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Europe’s Leading Ocean Experts Launch Advice for Governments

Leading European ocean experts have launched a publication, titled Navigating the Future V (NFV), which will provide governments with robust, independent scientific advice on future seas and ocean research to 2030 and beyond. The launch took place during EurOCEAN2019, the European Marine Board conference in Paris today (June 11).


The experts from the European Marine Board, an independent non-governmental advisory body that represents more than 10,000 marine scientists across Europe, have identified the key areas of marine science where there are still gaps in knowledge.

In the Foreword, Jan Mees, Chair of the European Marine Board states: “This knowledge is critical in understanding the four-dimensional ocean, to predict tsunamis and the impact of multiple stressors on biogeochemistry and biology, and to understand the impact of the future blue economy on our marine ecosystems. NFV shows that we need transdisciplinary science and sustainability science to address the management of a holistic four-dimensional ocean. It also highlights the technological advances and modeling needed for a possible future virtual ocean that would enhance public engagement and understanding of the ocean”.

NFV proposes the science we need for the forthcoming UN Decade of Ocean Science for Sustainable Development (2021-2030), the next European Framework Program, Horizon Europe, and Mission on Healthy Oceans, Seas, Coastal and Inland Waters. Specifically, the report recommends a solutions-oriented marine research agenda, co-designed with all stakeholders, and with the governance of sustainability at its core. It should address the following key knowledge gaps and actions:

  • The four-dimensional ocean i.e. a three-dimensional volume that changes over space and time. An interdisciplinary research program on ocean connectivity is needed including more knowledge of the functional links that connect the components of the marine system, i.e. physics, chemistry, biology, geology, ecology and humans. The four-dimensional structure and function of marine ecosystems should be better integrated into management and conservation practices;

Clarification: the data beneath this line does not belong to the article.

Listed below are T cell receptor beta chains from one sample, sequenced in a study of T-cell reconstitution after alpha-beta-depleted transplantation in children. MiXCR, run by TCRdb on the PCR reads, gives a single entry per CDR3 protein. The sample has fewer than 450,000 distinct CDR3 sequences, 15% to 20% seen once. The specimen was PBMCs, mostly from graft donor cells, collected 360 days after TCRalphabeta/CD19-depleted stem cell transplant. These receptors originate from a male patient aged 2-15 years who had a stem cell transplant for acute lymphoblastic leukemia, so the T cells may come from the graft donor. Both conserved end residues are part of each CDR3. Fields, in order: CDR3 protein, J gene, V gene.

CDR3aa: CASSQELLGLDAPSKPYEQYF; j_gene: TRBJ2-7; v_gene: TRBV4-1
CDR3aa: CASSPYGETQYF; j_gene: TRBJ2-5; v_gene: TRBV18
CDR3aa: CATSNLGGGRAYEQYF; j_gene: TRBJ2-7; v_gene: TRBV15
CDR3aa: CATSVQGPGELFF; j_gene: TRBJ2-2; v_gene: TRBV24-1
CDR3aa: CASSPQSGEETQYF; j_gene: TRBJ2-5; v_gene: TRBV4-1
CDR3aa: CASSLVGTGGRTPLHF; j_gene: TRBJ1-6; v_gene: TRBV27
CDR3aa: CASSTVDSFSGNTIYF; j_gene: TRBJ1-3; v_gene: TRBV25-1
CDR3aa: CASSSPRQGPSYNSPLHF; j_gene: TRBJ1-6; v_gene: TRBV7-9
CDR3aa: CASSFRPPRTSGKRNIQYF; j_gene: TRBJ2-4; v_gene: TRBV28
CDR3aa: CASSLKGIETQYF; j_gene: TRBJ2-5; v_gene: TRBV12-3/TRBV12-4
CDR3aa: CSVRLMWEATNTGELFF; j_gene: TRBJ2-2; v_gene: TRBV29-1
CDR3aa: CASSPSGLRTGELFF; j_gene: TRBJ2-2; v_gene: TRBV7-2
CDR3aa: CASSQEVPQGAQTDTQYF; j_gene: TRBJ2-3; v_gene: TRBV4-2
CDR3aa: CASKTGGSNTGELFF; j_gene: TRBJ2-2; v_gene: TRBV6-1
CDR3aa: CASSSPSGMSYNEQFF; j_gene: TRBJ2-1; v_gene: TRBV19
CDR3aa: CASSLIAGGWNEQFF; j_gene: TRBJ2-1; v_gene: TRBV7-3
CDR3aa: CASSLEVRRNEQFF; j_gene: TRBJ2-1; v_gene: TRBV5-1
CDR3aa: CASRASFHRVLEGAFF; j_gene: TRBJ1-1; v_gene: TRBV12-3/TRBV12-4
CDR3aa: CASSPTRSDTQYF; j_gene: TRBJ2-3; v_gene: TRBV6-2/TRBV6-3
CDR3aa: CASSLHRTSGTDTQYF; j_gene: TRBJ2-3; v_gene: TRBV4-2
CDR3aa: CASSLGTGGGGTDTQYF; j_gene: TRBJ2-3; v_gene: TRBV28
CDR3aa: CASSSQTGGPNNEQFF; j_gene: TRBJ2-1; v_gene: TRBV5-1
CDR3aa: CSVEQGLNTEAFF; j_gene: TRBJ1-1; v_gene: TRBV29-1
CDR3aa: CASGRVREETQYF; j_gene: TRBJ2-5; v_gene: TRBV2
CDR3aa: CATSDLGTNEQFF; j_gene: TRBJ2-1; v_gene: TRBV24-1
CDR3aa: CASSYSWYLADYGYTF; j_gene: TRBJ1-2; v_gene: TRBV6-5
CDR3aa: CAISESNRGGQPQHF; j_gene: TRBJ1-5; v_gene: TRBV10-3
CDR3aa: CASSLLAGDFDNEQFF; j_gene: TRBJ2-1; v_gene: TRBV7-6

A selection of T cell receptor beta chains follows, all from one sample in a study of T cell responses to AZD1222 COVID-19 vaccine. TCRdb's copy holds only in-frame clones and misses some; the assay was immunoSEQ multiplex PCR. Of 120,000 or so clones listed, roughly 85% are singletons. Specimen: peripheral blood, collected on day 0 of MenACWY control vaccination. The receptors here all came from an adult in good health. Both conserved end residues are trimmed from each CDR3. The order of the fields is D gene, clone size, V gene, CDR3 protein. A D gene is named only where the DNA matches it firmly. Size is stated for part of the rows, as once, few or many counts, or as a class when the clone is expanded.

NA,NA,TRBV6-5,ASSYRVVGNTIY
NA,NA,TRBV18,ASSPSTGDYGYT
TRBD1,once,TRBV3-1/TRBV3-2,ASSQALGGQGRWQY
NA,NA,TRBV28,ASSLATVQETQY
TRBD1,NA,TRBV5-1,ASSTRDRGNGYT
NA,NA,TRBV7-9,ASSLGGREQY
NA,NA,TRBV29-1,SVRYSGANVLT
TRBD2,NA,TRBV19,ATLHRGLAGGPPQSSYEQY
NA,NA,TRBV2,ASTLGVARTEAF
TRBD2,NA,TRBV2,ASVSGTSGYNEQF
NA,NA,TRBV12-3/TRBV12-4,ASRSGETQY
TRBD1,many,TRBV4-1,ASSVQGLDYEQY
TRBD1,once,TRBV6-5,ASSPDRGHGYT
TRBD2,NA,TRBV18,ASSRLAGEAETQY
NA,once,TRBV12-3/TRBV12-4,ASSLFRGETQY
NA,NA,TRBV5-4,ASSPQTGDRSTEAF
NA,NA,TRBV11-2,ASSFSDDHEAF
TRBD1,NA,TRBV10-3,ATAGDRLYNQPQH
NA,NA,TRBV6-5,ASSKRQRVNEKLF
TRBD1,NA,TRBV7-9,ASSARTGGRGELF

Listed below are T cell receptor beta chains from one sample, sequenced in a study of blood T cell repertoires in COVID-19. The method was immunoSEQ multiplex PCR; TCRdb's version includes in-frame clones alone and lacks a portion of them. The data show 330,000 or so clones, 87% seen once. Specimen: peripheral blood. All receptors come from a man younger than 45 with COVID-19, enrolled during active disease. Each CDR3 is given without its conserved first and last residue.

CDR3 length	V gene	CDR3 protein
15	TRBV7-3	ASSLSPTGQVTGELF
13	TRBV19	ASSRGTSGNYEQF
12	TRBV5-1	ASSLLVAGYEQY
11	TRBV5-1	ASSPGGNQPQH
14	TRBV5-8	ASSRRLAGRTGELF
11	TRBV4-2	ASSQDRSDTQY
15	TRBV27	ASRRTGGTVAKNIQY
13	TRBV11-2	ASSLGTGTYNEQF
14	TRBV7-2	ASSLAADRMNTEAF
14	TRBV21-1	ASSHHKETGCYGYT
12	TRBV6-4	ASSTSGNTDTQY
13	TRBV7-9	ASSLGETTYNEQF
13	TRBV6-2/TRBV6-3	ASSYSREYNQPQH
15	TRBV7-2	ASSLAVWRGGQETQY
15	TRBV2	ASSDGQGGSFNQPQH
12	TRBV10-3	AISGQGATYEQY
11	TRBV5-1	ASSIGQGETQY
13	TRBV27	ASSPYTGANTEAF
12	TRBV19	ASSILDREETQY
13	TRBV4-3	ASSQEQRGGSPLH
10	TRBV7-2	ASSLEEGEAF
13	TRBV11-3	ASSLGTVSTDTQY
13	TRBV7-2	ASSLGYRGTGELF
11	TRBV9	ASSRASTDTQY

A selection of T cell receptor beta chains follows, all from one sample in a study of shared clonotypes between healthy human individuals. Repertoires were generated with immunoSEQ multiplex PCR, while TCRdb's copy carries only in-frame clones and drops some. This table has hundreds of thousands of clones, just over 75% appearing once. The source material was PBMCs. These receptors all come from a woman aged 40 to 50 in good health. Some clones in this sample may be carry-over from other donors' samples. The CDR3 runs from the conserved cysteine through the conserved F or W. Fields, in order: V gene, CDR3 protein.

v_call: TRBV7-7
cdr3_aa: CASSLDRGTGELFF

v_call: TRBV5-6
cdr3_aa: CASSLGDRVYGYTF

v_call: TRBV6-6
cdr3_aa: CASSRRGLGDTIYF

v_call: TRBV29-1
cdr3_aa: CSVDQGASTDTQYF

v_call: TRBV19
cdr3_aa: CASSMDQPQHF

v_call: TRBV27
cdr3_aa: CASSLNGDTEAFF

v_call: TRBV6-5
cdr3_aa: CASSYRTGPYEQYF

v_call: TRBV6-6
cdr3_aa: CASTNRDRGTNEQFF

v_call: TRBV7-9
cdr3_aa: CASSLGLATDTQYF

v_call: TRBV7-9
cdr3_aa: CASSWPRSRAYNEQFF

• The impact of multiple stressors (e.g. climate change, pollution, overfishing) on the functioning of marine ecosystems, their interactions, evolution and adaptation over time, and the ecosystem services they provide;
  • Climate-related extreme events and geohazards including marine heat waves, storm surges, meteotsunamis and submarine earthquakes, landslides, volcanic eruptions and their associated tsunamis. We need to better understand their characteristics, probability, impacts and potential changes under climate change. An early-warning system for these events that will include enhanced observations, modelling and forecasting is a priority;
  • Ocean technologies, modelling, data and artificial intelligence needed for sustainable ocean observations to understand, predict and manage human impacts on the ocean. A key action includes the development of a business model ensuring the long-term economic sustainability of ocean observations; and
  • A new generation of sustainability scientists needs to be trained to focus on a holistic vision of the marine ecosystem. We also need to establish a sustainability forum within Europe bringing together all actors including industry and civil society.

The report has been a collaborative effort starting in November 2017 with a planning meeting of 19 leading European marine scientists to decide the high-level content. Larger collaborative working groups with representatives from 13 European countries then worked to identify knowledge gaps and draft the recommendations of the report.

The full document is available for download here

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